For several decades after the war, individual survivors petitioned and requested information about these accounts with little to no success. The vast majority of claimants, over time, simply gave up.  In 1974, the Swiss announced that they found 4.68 million Swiss francs in dormant accounts. This money was divided between two Swiss relief agencies and to the Polish and Hungarian governments.  Jewish experts claimed this was only a small fraction of the money in the accounts.

In 1996, U.S. Senator Alfonse D'Amato (R-NY) brought the subject of the dormant accounts to the U.S. government's attention, and hearings were started to unearth the truth about the survivors' claims. Pressure from the United States has angered the Swiss, who feel that this is an attack upon their reputation for the benefit of U.S. banking agencies.

Christoph Meili 1997The questions concerning the morality of the Swiss during the war came into the public limelight when a night security guard at a Swiss bank noticed on January 14, 1997 a large bin of old documents pertaining to Nazi and wartime accounts waiting to be shredded. The Swiss claim that these were of no interest to the hearings.

On January 29, 1997, the US Congress considered boycotting Swiss banks. (A "Washington insider" remarked that Switzerland would never believe the threat, due to the $Billions held in secret numbered Swiss accounts belonging to US congressmen, cabinet members, and other corrupt US officials.)  Eight days later, three Swiss banks announced that they would create a humanitarian fund of 100 million Swiss francs (U.S. $70 million).  Although this fund was criticized as being much too small, and not going to the depositors' families, there was no boycott. There were accusations that some members of the Senate committee had accepted "gratuities" from a fund with relations to the banks, for calling off the boycott.  

NSDAP Arbeitslager Majdanek-1Since the export of money out of Germany and Austria was a heavily punished crime, and the overwhelming majority of the Jews who opened Swiss bank accounts died during the war, there are no accurate figures of the total amount of money Jews placed within the Swiss banks. Jewish organisations believe there could be tens of $Billions, while the Swiss have only disclosed several Million. Since most Jews residing in Europe in 1940 had been killed by the end of the war in 1945, in most families both the father and mother and all their children, and often all the siblings of the father and mother, were dead. If the father in such a family had a Swiss account, his closest surviving family member would be a cousin, and very few cousins come forward to make claims in 1997 when claims began to be allowed.  Those cousins  that were still living usually did not know about the accounts.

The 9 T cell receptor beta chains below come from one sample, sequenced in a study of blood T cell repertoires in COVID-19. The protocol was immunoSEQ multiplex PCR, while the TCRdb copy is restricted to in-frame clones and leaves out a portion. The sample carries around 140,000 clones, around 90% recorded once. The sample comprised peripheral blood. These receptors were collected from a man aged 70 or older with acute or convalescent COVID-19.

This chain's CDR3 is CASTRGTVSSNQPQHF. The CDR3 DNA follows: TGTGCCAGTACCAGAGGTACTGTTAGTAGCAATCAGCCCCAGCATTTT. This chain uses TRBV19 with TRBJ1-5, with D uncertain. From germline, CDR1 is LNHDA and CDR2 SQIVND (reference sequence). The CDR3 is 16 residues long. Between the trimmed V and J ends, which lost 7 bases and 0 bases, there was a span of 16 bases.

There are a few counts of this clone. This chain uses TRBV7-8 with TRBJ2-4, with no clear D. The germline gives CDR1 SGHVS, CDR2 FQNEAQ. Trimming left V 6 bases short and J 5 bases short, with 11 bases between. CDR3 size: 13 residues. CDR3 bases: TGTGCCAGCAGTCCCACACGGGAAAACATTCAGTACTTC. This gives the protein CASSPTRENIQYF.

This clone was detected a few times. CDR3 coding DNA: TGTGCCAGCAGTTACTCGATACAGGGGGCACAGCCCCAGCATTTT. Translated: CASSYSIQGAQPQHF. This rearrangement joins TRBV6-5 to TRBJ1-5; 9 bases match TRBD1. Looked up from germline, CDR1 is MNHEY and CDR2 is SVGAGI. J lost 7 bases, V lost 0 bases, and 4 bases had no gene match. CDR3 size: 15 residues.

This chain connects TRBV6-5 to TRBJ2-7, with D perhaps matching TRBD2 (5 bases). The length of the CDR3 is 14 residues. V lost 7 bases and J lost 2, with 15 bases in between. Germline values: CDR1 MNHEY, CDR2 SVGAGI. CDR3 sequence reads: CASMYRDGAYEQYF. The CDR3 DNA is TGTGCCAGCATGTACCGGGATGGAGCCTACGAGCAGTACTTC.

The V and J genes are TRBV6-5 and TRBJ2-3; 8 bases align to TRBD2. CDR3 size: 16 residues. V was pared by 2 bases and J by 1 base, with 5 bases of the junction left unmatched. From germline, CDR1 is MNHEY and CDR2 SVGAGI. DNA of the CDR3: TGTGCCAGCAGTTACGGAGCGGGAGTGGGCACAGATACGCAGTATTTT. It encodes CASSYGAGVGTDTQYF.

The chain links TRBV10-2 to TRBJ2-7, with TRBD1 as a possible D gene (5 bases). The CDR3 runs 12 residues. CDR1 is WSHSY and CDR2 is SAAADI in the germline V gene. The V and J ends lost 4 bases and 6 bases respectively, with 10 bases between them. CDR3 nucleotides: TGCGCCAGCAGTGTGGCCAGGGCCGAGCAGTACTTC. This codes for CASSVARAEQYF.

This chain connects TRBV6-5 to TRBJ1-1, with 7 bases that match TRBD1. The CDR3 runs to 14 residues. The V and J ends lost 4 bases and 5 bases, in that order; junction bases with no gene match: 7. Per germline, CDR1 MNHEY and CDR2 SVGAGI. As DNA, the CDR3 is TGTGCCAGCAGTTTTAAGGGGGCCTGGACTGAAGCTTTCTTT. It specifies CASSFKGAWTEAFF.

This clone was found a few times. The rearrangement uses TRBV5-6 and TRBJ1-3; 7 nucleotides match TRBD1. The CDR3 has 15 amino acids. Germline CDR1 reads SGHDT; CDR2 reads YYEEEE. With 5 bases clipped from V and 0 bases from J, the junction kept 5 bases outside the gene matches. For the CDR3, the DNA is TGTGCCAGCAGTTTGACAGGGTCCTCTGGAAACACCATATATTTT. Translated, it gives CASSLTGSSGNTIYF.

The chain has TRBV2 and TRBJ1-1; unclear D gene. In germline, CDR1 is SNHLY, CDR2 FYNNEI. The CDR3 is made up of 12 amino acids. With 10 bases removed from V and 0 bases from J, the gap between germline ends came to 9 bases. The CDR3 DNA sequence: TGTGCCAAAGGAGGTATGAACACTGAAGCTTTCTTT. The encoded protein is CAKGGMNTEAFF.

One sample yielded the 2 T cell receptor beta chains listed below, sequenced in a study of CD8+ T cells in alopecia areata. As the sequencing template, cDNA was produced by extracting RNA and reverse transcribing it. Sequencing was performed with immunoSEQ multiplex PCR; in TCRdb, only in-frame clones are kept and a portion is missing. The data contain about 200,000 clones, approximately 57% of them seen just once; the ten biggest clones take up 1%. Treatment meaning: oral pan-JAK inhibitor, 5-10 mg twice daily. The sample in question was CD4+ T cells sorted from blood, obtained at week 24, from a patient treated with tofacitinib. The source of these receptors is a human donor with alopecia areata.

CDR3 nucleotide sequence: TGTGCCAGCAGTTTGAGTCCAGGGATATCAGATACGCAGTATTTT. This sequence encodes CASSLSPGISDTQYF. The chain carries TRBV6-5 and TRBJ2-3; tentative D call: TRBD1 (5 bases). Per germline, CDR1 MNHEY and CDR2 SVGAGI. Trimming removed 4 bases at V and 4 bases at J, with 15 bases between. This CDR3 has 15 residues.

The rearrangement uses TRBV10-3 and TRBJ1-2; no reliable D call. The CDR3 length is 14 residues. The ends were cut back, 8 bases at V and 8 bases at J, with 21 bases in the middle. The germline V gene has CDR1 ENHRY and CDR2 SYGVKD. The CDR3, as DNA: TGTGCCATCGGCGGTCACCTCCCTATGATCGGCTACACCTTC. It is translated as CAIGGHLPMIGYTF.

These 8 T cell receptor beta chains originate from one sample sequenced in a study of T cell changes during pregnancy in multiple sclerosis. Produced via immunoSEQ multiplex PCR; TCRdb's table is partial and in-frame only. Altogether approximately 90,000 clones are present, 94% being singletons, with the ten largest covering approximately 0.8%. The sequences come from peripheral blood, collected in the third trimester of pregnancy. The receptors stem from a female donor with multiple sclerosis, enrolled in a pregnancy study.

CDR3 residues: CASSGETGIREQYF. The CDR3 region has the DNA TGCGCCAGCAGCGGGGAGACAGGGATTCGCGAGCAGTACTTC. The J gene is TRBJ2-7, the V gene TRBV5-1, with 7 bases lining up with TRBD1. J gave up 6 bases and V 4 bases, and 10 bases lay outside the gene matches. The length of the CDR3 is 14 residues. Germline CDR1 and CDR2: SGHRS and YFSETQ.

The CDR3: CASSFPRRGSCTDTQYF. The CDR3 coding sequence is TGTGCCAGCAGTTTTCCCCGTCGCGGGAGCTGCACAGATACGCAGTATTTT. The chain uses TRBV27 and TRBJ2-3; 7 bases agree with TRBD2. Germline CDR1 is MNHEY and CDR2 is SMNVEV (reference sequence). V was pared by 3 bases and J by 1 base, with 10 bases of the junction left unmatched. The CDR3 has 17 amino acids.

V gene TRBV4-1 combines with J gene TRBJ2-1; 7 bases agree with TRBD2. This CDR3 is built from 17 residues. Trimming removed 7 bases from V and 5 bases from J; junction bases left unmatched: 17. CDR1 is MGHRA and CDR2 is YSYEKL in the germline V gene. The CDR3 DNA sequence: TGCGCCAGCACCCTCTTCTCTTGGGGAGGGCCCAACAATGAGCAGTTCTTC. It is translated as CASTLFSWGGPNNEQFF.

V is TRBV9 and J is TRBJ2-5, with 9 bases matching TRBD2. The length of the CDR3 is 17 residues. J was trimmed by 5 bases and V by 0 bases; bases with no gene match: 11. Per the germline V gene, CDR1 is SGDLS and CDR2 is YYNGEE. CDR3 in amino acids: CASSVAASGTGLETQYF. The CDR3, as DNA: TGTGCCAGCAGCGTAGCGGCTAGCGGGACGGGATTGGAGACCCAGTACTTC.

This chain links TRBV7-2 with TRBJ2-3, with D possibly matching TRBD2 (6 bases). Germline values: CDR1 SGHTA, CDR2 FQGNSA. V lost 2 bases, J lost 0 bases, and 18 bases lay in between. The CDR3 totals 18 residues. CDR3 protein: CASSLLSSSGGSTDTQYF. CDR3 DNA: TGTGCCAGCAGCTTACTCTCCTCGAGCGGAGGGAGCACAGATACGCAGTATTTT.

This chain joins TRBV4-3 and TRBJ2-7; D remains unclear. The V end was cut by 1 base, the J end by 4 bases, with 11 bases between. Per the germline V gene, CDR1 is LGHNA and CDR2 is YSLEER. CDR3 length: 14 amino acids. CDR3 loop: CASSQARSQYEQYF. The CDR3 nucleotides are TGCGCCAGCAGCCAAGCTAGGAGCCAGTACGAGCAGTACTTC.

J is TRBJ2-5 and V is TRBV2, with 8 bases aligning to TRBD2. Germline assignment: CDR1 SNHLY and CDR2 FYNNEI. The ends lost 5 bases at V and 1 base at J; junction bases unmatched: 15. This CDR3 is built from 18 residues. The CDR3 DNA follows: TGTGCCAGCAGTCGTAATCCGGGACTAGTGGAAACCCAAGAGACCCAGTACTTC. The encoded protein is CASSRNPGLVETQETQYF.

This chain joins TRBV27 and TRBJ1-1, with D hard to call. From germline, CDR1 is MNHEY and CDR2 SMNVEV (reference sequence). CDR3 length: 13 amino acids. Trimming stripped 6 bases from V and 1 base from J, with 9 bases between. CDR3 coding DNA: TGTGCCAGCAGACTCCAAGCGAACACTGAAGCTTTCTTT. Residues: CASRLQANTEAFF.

Union-de-Banques-Suisses.jpgBut what about the survivors of the Holocaust whose families' entire fortunes were stored in Swiss accounts? On July 23, 1997, the Swiss produced a list of dormant accounts that is accessible to the public. The list con-tains names, and often the pre-1945 depositors' addres-ses, but no money amounts. Any person with a valid claim on these accounts may go through an accounting firm, and then an international panel, by which it will be decided whether or not there is sufficient written evidence, including sufficient genealogical documenta-tion, to support such claim.

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HISTORY, CULTURE, & FAMILY

EEH believes that heritage has 3 components:  history, culture, and family.  Only through understanding these three components can the inheritance of money from one's  relatives have true meaning. 

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World War I "Assets" and  European Emigrant Heritage

Assets from WWI recovered by EEH consist of bank accounts, insurance policies, stocks & bonds (including government issued), real property (land & its improvements), mining rights, and mining dividends.  While not as frequent as WW II asset recovery, these recovered assets had totaled over £7,000,000 by 2010.  

Lest we overemphasize the pecuniary losses sustained in WWI, "the Great War" as it was called until circa 1942, did indeed cause hundreds of £Billions in property damage and ruined lives and work careers.  Crops destroyed to deprive advancing armies of sustenance, and several years of no crops planted, alone caused great suffering in Europe. 

The devastation by death, injuries, and war-caused diseases, was much greater than all the economic losses.